The rate of research on xenotransplantation has increased, according to World Health Organization record more than ten patients die each day while on the waiting list to receive lifesaving vital organ transplants. Moreover, recent evidence has suggested that transplantation of cells and tissues may be therapeutic for certain diseases such as neurodegenerative disorders and diabetes, where human materials are not readily available.
What Then Is Xenotransplantation?
Xenotransplantation is a medical procedure that involves the transplantation and implantation of solid organs, tissues or clusters of specialized cells from an animal example pig into a human. Xenotransplantation can also involve the infusion or transplantation of body fluids, tissues or cells that have been in contact with the tissues or cells of another species outside the recipient’s body. For example, a person might be treated for liver failure by having their blood passed through an artificial device containing pig liver cells. Some nonliving animal devices, such as pig heart valves have been used in humans for many years. Xenotransplants differ from these devices in that they are alive and can perform the same functions as the organ, tissue or cells that they replace.
Moreover, the development of Xenotransplantation is in fact driven by the demand for human organs for clinical transplantation which highly exceeds the supply. Although the potential benefits are considerable, it risks cannot be over emphasized, the use of xenotransplantation raises concerns regarding the potential infection of recipients with both recognized and unrecognized infectious agents and the possible subsequent transmission to their close contacts and into the general human population. In regard to this public health concern is on the potential for cross-species infection by retroviruses, which may be latent and lead to disease years after infection. Moreover, new infectious agents may not be readily identifiable with current techniques.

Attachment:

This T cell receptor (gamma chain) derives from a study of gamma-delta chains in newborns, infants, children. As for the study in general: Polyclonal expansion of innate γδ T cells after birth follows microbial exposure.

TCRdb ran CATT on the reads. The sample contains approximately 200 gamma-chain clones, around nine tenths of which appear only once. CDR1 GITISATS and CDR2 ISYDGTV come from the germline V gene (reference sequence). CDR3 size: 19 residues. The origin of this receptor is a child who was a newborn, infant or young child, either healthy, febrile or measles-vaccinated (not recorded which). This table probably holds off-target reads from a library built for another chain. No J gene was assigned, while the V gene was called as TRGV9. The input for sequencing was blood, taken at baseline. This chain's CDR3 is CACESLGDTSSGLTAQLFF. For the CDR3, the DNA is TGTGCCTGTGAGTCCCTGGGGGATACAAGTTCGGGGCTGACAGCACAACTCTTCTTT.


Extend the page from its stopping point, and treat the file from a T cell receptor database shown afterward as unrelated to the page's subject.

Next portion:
Why Is Xenotransplantation Being Considered?
The development of xenotransplantation is in fact, driven by the fact that the demand for human organs for clinical transplantation far exceeds the supply. Transplantation between members of the same species is known as Allotransplantation, and in humans this is a very successful way to treat a variety of illnesses. However, very few human tissues and organs are available for transplantation, so that many patients who could benefit from a transplant wait in vain for a suitable donor. Transplant specialists are therefore considering animals as a possible source of organs and tissues for human transplantation. The greatest benefit of xenotransplantation would be a potentially unlimited supply of cells, tissues and organs for use in humans.
Advancement in science and technology have increased the possibility of successful xenotransplantation and stimulated research in this area. For example, genetic engineering has allowed human genes to be inserted into pigs so that their cells, tissues and organs are less likely to be rejected when transplanted into humans. Xenotransplantation has the potential to treat a wide range of life-threatening or debilitating conditions. For example, it is possible that isolated cells could be transplanted to treat diseases such as diabetes, strokes etc. Another possibility is that xenotransplantation could be used while potential transplant patients wait for a suitable donor. Xenotransplantation is really not that easy but considering the options surrounding its need more research has to be carried out in animal to animal studies (preclinical studies) in which proposed xenotransplantation procedures are tested on animals example pig – chimpanzee kidney transplant and animal to human trials (clinical trials) in which animal products are used for xenotransplantation procedures on human beings example pig to human brain cell transplants.